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Hi all I've lurked here for quite a while now, and I decided that it's time to stop being a wuss and actually post some work.
I'm a recent graduate and studied BA (hons) Digital Art for Computer Games for 3 years. The course was severally lacking (to put it politely), and so I am largely self taught.
I work primarily digitally, and my aim is to become a concept artist. I've got quite a journey to get there though, so I'm hoping this is the place where I can learn from the many fantastic and talented artists here
I'll be posting both finished pieces and sketches, with the oldest being at the most a year old. Newest pieces first
And then work from last year, again, "newest" first.
I hope these images aren't too large. Please let me know if they are and I'll resize them.
Last edited by Flute; May 14th, 2012 at 03:45 PM.
Really nice start to your sketchbook. Good use of colour and design with the costumes an area I am really struggling with. Really like the pice third from bottom the design is really strong. I think being able to show my distinction between textures and materials as well as more flow in your drapery (feels a bit stiff at the mo) will really add another big wow factor to your work.
But again really nice start have you been working for a long tie digitally?
Thanks very much I always find fabric especially difficult to get right form wise, so I'll definitely do some studies
I've been painting digitally for about 4 years now. But I've really neglected my traditional drawing so that's something I think I really need to work on. Drawing with pencil feels so alien after using Photoshop for so long!
Just a few more older pieces to throw in too, and then it'll be new work from then on
Yuck, that male portrait makes me cringe now! lol
Great sketchbook so far. Seems like you are on the right track with knowledge and technique. Keep practicing and i am sure you will get very good. =)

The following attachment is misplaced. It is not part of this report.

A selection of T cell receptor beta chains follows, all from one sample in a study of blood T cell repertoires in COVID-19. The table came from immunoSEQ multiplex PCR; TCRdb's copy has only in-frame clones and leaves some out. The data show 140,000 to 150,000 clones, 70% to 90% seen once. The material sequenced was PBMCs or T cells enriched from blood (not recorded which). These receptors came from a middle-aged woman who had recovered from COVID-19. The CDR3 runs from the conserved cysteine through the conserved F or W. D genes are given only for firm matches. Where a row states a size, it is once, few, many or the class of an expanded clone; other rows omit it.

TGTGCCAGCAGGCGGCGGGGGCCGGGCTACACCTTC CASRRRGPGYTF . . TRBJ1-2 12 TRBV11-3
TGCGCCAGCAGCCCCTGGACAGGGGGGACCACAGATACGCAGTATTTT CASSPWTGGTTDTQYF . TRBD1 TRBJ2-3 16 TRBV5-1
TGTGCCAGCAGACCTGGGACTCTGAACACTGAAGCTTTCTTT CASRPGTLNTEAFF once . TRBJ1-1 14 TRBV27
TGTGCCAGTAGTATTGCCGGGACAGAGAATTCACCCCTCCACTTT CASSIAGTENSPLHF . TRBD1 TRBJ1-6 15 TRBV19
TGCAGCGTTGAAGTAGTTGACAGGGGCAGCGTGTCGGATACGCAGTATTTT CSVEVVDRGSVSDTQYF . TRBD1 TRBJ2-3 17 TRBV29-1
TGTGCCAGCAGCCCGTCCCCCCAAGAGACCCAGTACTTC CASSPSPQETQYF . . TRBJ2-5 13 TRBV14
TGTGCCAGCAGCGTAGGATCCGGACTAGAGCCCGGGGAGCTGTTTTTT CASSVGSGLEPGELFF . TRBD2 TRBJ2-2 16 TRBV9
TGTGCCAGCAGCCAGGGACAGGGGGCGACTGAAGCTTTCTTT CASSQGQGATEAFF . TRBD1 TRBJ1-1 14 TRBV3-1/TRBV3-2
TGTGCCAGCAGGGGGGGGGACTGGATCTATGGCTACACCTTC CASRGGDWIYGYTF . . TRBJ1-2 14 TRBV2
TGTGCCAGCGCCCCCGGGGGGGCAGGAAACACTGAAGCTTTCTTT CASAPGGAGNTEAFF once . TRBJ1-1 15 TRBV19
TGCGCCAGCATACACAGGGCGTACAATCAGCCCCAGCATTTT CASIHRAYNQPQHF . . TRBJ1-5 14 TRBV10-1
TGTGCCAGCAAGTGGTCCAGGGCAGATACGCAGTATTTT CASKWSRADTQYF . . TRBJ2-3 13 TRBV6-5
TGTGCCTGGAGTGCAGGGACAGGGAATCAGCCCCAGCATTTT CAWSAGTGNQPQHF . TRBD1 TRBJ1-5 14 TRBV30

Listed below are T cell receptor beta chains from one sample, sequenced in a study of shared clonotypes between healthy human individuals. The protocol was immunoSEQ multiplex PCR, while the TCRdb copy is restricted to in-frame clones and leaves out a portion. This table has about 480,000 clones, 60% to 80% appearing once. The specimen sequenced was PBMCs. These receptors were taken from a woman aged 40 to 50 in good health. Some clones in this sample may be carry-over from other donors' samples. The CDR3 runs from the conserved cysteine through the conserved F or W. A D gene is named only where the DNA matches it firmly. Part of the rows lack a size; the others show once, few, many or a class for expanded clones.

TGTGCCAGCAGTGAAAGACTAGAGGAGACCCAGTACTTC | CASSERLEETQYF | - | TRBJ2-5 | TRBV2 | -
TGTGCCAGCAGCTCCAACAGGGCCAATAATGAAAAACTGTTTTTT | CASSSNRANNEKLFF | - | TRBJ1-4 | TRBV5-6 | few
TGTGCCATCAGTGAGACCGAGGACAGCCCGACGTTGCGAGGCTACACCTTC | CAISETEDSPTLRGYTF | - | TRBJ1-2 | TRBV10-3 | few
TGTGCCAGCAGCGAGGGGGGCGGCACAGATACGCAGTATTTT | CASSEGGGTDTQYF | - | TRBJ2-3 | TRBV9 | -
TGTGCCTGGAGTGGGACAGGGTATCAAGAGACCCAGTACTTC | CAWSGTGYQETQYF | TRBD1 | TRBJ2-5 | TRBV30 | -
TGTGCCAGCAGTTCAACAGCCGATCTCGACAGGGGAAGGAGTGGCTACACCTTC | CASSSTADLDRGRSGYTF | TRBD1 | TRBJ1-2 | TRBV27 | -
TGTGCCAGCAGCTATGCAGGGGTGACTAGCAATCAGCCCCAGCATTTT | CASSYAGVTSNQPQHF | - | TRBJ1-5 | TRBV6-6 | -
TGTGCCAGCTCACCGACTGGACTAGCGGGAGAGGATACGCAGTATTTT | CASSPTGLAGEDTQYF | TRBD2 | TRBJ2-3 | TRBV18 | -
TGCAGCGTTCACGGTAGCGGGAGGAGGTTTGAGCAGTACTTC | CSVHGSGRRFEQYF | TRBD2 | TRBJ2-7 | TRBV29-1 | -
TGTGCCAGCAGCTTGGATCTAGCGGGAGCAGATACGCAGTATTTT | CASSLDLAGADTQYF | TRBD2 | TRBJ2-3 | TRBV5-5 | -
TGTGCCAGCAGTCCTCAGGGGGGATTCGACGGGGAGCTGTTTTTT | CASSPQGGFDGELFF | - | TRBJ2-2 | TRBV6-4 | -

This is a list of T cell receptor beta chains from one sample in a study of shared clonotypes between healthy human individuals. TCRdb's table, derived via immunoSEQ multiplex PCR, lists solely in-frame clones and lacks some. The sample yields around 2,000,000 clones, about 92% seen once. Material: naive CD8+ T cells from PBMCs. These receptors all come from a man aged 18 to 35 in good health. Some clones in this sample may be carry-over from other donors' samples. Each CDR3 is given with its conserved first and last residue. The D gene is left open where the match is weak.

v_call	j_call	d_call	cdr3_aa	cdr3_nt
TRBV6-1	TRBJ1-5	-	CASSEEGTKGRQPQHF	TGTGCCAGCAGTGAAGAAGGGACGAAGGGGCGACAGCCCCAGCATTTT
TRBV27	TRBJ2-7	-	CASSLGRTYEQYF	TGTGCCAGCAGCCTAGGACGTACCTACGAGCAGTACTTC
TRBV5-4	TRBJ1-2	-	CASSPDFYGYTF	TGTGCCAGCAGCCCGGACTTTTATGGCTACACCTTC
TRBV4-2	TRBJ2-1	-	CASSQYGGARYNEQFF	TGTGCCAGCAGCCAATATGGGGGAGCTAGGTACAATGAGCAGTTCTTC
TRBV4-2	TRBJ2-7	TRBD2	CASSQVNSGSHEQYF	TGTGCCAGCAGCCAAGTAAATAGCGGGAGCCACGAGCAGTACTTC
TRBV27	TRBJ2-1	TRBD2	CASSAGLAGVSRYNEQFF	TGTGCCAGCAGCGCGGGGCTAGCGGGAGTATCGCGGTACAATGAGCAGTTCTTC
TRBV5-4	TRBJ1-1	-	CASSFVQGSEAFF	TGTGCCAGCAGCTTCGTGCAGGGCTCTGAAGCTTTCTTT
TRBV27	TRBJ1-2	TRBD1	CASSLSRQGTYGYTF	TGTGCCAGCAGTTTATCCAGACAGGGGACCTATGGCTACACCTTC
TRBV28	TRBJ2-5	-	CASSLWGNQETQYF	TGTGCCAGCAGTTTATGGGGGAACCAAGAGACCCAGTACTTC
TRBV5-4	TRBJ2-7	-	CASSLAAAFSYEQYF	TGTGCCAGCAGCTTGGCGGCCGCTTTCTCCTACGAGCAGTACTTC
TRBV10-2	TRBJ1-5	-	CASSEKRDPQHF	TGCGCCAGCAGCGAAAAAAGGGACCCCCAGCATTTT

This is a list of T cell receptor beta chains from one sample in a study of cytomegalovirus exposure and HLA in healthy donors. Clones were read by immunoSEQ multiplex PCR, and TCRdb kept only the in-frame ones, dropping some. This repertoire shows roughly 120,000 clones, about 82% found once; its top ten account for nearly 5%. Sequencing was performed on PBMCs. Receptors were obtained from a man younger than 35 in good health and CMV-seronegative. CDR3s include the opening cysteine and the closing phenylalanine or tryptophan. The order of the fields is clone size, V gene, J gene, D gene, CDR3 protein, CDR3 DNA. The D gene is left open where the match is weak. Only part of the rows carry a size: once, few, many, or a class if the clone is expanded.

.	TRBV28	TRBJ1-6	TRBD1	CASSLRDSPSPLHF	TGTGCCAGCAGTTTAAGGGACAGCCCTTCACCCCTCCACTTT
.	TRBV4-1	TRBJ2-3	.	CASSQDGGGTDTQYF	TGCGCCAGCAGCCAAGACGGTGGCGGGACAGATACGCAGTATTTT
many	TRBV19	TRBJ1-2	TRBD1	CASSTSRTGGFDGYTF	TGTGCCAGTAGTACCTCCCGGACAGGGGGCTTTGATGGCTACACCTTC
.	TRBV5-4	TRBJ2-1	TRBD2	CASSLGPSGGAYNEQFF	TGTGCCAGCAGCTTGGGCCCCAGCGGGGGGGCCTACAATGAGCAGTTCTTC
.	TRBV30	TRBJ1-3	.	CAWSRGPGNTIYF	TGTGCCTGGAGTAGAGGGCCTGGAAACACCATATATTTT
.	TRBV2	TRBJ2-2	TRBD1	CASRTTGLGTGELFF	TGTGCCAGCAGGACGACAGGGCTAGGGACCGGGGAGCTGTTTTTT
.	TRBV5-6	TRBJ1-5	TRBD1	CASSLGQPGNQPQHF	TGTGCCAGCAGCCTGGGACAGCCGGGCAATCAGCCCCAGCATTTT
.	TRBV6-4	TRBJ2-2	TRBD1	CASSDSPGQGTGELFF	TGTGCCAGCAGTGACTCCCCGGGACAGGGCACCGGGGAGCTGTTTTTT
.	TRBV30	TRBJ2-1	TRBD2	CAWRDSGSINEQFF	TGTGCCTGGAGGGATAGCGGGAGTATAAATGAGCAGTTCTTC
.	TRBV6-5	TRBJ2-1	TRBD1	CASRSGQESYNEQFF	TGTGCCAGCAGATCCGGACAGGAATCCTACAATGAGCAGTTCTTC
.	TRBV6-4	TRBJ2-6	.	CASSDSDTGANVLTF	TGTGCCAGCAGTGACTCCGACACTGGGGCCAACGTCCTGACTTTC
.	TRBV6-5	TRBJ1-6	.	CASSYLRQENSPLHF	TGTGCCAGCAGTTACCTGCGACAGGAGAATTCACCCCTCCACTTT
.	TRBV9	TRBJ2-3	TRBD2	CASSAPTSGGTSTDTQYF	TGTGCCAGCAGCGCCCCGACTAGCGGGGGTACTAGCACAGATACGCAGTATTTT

Please, excuse me for the possible errors in my English.
Hey Flute, a nice start to a new sketchbook. The 3rd painting on this page is probably my favourite. Is it a self-portrait? The 1st one in post #4 looks very good too. It has a nice mood to it, and I can see an individual mind behind those eyes - very good.
I noticed some familiar areas that need some improvement. For example, the edges of the wood in the 4th picture in the second post look very flat. I think this is because the values are so bright on both sides of the form, and the edge of the contour seems too clear-cut. Perhaps you could choose one primary light source, and model all the forms according to the direction of the light. Make a clear distinction between light and shadow every time. Introduce core shadows, cast shadows, halftones, and reflected light... Have your edges a little softer in the shadow than in the light side.
Also, remember to always think about forms very simply, as cylinders, boxes etc. to get them effortlessly in perspective. I noticed that in the 2nd picture the shield around the woman's left lower leg (our right) should be shown really wrapping around the leg. Now it looks pretty flat, methinks.
You could also introduce more grays into your works. When you paint the shadow side of an object, don't just paint it pitch-black; you can choose some desaturated version of the local color, and adjust the temperature of that color. Generally, when the light source is warm, the shadow areas appear cooler in comparison; likewise, when the light source is cool, the shadows are relatively warm. Keep this distinction in mind.
Also, when the image has very saturated colors all around it, it's easy for the viewer to get confused as he doesn't know what he should be focusing on. Everything in the picture seems to call for the same amount of attention. I believe "art" is all about transmitting meaning to the viewer - the meanings you give to things and how you see the world through your thoughts and your model of the world - and I believe the meaning of the picture mainly has to with its focus. Two artists can paint the same subject matter, and still produce paintings that have a totally different feeling to them (given that they don't attempt to be photorealistic and pixel-perfect), because the ways they focus on what they see are different from each other. In other words, I think focus is everything... so definitely pay attention to what you want the viewer to focus on. (And focus is created by contrasts - contrast of shapes, values, forms, directions, color saturations, distances, edges, material, details, etc.)